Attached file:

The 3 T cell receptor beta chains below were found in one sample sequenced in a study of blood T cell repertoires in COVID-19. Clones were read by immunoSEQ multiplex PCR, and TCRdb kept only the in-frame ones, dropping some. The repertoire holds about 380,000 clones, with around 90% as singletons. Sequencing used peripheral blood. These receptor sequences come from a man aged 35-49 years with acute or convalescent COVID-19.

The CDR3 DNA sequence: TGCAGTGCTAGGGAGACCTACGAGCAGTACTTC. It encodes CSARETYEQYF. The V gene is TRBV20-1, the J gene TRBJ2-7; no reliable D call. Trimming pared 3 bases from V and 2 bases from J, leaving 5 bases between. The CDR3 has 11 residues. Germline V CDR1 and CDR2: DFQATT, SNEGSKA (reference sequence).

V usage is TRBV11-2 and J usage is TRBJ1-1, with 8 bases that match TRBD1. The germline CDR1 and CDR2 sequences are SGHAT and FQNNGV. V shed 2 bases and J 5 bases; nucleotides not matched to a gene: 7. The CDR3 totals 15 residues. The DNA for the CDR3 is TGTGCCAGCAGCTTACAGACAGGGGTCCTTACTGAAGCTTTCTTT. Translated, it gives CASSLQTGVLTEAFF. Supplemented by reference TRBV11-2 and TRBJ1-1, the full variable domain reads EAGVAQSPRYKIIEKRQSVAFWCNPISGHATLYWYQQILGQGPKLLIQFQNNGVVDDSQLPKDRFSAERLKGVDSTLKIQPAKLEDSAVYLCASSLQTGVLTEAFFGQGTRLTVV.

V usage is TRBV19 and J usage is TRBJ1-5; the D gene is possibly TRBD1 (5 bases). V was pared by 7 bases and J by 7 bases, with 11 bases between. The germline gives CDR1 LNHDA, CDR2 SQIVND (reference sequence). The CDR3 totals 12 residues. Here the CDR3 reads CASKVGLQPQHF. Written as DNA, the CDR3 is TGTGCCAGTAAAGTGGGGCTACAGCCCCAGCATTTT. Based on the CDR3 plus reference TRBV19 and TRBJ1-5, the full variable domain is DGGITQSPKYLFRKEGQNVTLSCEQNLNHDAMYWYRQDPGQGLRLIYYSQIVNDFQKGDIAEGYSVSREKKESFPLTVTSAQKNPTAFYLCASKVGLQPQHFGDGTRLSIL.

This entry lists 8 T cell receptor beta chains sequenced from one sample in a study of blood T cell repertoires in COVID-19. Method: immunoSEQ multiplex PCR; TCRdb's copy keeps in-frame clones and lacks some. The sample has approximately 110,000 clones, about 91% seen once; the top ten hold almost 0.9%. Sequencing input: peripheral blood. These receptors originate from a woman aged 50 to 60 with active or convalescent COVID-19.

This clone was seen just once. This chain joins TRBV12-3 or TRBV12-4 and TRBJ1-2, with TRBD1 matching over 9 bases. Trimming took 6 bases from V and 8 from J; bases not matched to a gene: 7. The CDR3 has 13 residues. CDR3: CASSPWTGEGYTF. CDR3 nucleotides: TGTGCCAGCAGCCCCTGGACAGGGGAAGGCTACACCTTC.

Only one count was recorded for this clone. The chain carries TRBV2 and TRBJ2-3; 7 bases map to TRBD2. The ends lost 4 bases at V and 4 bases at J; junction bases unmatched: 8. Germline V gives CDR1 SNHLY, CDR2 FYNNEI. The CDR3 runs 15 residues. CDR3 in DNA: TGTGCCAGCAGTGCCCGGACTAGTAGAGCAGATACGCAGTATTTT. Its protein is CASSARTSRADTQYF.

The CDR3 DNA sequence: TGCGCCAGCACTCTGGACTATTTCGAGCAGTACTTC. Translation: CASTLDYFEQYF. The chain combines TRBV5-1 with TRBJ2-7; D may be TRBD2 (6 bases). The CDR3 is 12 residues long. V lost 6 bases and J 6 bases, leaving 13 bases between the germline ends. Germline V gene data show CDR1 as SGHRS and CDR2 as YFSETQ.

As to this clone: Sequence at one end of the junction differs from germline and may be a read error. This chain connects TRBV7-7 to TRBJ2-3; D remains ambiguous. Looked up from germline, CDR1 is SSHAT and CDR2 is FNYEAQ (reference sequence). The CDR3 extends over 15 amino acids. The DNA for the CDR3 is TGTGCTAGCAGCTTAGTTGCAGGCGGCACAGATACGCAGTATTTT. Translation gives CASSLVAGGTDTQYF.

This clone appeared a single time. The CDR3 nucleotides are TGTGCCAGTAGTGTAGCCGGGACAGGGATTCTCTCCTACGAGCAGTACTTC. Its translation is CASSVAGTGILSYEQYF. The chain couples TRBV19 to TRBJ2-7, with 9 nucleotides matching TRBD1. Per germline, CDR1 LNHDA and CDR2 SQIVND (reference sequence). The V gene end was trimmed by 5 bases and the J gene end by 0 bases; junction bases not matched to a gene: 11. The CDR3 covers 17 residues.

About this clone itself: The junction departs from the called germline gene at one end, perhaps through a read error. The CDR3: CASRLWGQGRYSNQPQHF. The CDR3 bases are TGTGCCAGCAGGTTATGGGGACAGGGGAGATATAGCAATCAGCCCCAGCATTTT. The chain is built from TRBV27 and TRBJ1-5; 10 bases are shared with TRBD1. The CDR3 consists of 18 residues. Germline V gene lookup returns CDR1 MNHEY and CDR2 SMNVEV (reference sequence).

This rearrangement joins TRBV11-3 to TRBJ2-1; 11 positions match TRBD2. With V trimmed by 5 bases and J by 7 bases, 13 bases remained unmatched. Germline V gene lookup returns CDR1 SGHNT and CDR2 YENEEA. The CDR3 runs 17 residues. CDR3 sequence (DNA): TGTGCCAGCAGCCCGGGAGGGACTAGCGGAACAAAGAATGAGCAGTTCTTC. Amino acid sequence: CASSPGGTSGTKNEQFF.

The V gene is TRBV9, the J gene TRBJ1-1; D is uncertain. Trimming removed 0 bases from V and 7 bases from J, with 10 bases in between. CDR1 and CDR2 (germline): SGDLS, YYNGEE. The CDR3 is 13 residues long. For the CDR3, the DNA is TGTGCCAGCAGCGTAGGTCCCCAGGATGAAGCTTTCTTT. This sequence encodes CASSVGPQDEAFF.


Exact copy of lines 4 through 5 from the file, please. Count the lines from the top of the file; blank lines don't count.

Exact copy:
V usage is TRBV19 and J usage is TRBJ1-5; the D gene is possibly TRBD1 (5 bases). V was pared by 7 bases and J by 7 bases, with 11 bases between. The germline gives CDR1 LNHDA, CDR2 SQIVND (reference sequence). The CDR3 totals 12 residues. Here the CDR3 reads CASKVGLQPQHF. Written as DNA, the CDR3 is TGTGCCAGTAAAGTGGGGCTACAGCCCCAGCATTTT. Based on the CDR3 plus reference TRBV19 and TRBJ1-5, the full variable domain is DGGITQSPKYLFRKEGQNVTLSCEQNLNHDAMYWYRQDPGQGLRLIYYSQIVNDFQKGDIAEGYSVSREKKESFPLTVTSAQKNPTAFYLCASKVGLQPQHFGDGTRLSIL.

This entry lists 8 T cell receptor beta chains sequenced from one sample in a study of blood T cell repertoires in COVID-19. Method: immunoSEQ multiplex PCR; TCRdb's copy keeps in-frame clones and lacks some. The sample has approximately 110,000 clones, about 91% seen once; the top ten hold almost 0.9%. Sequencing input: peripheral blood. These receptors originate from a woman aged 50 to 60 with active or convalescent COVID-19.